We completed the reunion by assembling together to view pics from Woodstock and past reunions. It was one of the best reunions I had planned not to attend.  I  try to attend  these unique gatherings when they are in mountain venues. Because our Delaware family is nearby, we were able to visit them also.




class of 54-55 at Indian restaurant

walking down the avenue

waterfront of Inner Harbor, Baltimore

9th grade Indian student  performing Indian dance

Tuesday, July 8, 2014

Catching Up

Opening present....
I recently celebrated my 77th year and noticed that I had not added an entry since January. This is an attempt to bring you up to speed should you be inclined. We've had a quiet good life since January. During the winter months I continued my playing in the Richmond Philharmonic and with our quartet. Our cellist suffered a massive stroke and has been sidelined indefinitely. An acquaintence looking for a quartet was able to connect with us and complete the group. 

This Easter I was invited to play in the orchestra assembled at Bon Air Baptist for their celebration. We did three services and it was a gratifying experience. 

We also had a good time at Sounds of the Mountain at Camp Bethel. This is a folk festival sponsored by Camp Bethel, near Fincastle, Virginia. You can find more about this in a previous blog. Another trip to the Roanoke area around this time was to celebrate our former pastor's retirement. We were graciously housed by long time friends, Dan Brogan, and his wife Ellie. We saw our last snow flurry  for the winter Sunday morning at their home.

Window box full of  Petunias.
Our Spring was wet and cool so there was a lot of lawn work to do. I decided to buy a small spreader and do my own fertilizing. If I am physically able to do a task, then I should. Saves money and also is a form of exercise. Our lawn looks as good as when it was maintained by a commercial business. 

On Father's Day our symphony played their annual free concert on the lake about 10 minutes from our house. The weather was perfect and the crowd enjoyed our presentation of patriotic and  pop pieces. 

We look forward to visiting our eldest daughter's family this summer. We get to see them about 3-4 times a year. They  have two in college  and  one about the same age as our  grandson here. Our Woodstock Reunion occurs around the same time in Baltimore Hope to write a bit about both after we return.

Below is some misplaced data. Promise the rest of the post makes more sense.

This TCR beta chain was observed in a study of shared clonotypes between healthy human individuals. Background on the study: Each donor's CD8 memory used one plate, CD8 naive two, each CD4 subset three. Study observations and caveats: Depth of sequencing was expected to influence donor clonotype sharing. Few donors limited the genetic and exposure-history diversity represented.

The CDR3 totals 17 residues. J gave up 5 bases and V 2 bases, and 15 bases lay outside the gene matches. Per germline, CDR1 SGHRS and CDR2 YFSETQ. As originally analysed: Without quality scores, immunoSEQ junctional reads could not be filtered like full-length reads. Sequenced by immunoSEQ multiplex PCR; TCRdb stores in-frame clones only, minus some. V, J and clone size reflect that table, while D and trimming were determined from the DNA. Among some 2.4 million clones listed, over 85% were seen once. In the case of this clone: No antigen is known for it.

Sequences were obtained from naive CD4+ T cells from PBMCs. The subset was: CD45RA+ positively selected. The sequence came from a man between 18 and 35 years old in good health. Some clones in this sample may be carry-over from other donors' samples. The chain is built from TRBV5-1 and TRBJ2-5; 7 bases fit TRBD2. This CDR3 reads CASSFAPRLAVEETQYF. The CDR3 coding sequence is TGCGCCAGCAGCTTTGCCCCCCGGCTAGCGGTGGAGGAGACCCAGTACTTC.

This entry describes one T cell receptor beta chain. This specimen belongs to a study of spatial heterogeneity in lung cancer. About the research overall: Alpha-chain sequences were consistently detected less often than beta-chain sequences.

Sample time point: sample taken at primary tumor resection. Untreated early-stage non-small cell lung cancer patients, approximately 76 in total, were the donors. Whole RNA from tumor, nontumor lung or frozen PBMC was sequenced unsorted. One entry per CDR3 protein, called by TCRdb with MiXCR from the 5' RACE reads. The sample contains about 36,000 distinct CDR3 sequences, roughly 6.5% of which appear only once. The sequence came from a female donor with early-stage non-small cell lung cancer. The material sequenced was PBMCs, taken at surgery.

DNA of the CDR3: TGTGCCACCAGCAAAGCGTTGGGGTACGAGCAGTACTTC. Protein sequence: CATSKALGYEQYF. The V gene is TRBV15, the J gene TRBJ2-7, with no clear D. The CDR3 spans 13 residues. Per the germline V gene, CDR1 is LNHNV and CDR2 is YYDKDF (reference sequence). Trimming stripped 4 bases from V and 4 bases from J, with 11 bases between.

Evening lake scene where we visited with neighbors
Easter Service at Bon Air Baptist. in Richmond.


Sunday, January 26, 2014

FaceBook

This will be a short blog. For several years I have been a member of the growing country known as FaceBook. I have lived in India, been an orchestra musician, taught strings for most of my life, and been interested in AOL and Google when they first appeared.

At first FB was mostly about family. It was a great way to instantly keep up with what was happening. It was even faster than email, because with email  I had to wait until my brother, sister, or cousin received it and then decided to answer. Email was more like writing real letters...and if the recipient wasn't into writing sometimes I didn't hear back. But there was a small group that I corresponded with and that was a circle of Woodstock School class mates. Then FB arrived and it wasn't necessary to write a long letter, just react in a a sentence or two to something that friend or family had posted.

Shortly my circle of responding folks grew larger. Former students jumped in. There were folks who lived in the same house I had lived in eons ago and were interested in photography. We made contact. Now I know it is impossible to maintain contact with 1000 friends as some of my students show on their sites. But 200 or so I can keep up  a tenuous relationship with.

Whether one has an iPhone, a pad, or a computer it is possible to maintain a satisfying connection with those who help make our lives meaningful. People that would have been lost to me forever have now dropped back into my life. Some cousins I hardly knew in  my  childhood days are now almost daily making chit chat and we're learning to admire each other.

Former students from either the near past or distant past share with me their joys and sorrows and I have come to know rather well some of  their  friends. These are all  young adults so it helps me understand how the world looks to people at that stage in their lives.

It takes some thought and some time to write a blog, an email, or to respond appropriately to a thought expressed on FB. When I began this blog as an experiment several years ago, one of my ground rules was that I would resist being vituperative. Yes, there are folks who I don't see eye to eye with...some times I see where over the years even I have changed positions, that's what growth and being human is about. But the thought remains that it is probably wiser and better to be supportive and helpful when possible rather than assuming that one is a small god and surely knows what is best in the many puzzling  situations people find themselves in.

FaceBook is like going into a large room where there are many people I know all chatting or putting up pictures of happenings near them. I can select any that I can relate to and put in my 2 cents worth, just as I would in real life in such a circumstance. There is much to be learned from each other as we journey together down this road we call life and I can't think of a better way to be so enriched. Thank all of you who have
made my life better by sharing!!